Small Businesses Ramp Up Hiring

NEW YORK (MainStreet) — One in five small businesses plan to hire more full-time employees as the economy rebounds and companies feel more confident about the future, according to a recent PNC survey.

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The survey found that 22% of small businesses will ramp up their hiring, which is a 6% increase from 2013 and the largest increase since 2012. Business owners are also optimistic and 32% plan to increase the salaries of their employees, which is a 10% increase since last fall.

"This is going to be the best year for job growth since the recession started," said Gus Faucher, senior economist for PNC Financial Services Group, a Pittsburgh, Penn. financial institution. "Businesses are experiencing stronger demand for their goods and services and will increase their hiring to meet that demand."

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Over one-third or 37% of owners are optimistic about their own company's prospects during the next six months, up significantly from 22% last fall, according to the survey. Their optimism is fueled by higher expectations for the next six months as 55% anticipate increased sales and 41% anticipate higher profits, the most for both since 2012.

"Things are more upbeat for small business, because there are signs of recovery and they are getting to the point where they are more confident about the future," he said.

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The demand stems mainly from businesses having additional access to capital as credit availability has improved, Faucher said. With low interest rates, companies have the ability to borrow money to invest in software, equipment and other capital needs. The survey found that 15% of small businesses said they would probably or definitely take out a new loan or line of credit.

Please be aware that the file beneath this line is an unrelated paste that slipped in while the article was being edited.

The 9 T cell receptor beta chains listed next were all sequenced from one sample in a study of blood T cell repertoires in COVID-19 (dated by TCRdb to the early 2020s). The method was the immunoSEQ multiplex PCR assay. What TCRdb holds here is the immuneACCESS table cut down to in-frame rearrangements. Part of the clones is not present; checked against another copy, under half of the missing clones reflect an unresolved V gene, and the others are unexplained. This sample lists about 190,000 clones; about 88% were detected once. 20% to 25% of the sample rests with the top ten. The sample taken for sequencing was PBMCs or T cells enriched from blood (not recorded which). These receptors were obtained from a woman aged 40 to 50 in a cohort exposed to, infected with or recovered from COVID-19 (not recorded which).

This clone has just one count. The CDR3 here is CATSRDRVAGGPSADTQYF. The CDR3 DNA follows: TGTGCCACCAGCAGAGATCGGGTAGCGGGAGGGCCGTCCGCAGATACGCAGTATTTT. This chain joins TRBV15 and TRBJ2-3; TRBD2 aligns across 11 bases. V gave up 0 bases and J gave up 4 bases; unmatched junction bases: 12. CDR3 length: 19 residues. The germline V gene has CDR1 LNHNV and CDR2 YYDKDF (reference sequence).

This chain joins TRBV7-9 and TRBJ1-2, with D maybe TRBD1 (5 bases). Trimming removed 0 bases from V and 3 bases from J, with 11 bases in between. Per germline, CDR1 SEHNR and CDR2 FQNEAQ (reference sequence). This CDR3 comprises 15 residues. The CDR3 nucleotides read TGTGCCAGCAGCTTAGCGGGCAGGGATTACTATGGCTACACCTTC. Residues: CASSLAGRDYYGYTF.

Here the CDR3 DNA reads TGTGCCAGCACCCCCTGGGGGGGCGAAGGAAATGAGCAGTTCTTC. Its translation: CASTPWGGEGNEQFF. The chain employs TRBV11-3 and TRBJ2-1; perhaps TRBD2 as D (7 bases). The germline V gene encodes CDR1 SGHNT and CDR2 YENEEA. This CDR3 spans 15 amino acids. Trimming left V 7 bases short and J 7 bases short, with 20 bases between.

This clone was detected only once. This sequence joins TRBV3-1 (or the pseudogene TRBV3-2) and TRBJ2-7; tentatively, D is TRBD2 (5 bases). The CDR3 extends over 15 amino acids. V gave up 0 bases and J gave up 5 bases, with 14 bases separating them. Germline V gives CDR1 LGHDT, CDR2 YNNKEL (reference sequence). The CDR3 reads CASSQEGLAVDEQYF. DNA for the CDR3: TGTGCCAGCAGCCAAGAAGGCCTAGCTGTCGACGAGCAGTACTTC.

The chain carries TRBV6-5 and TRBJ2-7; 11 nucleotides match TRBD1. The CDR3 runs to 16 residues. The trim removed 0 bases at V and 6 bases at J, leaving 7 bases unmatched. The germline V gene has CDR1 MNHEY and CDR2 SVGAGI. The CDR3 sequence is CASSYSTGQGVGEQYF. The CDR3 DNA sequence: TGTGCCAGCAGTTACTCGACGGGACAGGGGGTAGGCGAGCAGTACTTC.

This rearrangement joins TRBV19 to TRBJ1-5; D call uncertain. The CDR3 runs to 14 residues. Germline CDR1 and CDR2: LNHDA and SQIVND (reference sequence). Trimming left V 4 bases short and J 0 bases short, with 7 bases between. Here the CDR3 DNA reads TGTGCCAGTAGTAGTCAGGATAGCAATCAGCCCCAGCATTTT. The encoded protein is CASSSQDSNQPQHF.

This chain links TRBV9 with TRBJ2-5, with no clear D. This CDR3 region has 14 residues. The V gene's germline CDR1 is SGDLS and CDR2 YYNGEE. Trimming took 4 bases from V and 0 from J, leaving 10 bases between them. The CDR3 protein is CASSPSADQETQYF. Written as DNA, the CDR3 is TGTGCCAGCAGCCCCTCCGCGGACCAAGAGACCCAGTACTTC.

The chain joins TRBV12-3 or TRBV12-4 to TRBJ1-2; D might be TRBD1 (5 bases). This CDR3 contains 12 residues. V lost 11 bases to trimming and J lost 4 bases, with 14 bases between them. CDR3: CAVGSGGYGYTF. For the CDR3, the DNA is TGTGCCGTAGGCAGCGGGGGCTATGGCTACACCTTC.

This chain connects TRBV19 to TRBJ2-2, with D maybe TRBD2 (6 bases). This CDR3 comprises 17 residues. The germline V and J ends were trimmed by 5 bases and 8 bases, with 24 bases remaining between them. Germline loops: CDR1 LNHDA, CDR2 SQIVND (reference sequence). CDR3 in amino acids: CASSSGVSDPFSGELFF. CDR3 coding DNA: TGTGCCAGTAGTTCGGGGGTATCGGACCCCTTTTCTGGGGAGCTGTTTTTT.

"Businesses experienced a significant drag previously without the increased access to capital," he said. "Businesses were scared since this was the worst downturn. Luckily, they survived. They are being very cautious and they want to make sure there is sustained demand for their goods and services."

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Faucher estimates that job growth will average 200,000 jobs each month for the remainder of the year.

Unemployment will increase slightly for a few months as people who had previously quit looking for a job will resume their search again, he said.

The unemployment rate will remain at 6% for the rest of 2014 and will decrease to 5% to 5.5% by the end of 2015, Faucher said.

Small businesses generate seven out of every ten new jobs, which supports PNC's forecast for a faster pace of U.S. economic and jobs expansion in 2014.

With a mix of salaried and hourly employees, seven in ten owners say a potential federal minimum wage increase would not impact 2014 hiring plans. In contrast, 26% say they would reduce hiring.

This trend is being echoed elsewhere. Small business owners in Los Angeles county said they plan to pursue opportunities to increase their business with 33% who plan to hire more staff in the next 12 months, according to a survey conducted by Ink from Chase, the business card portfolio of Chase, the Wilmington, Del. financial institution.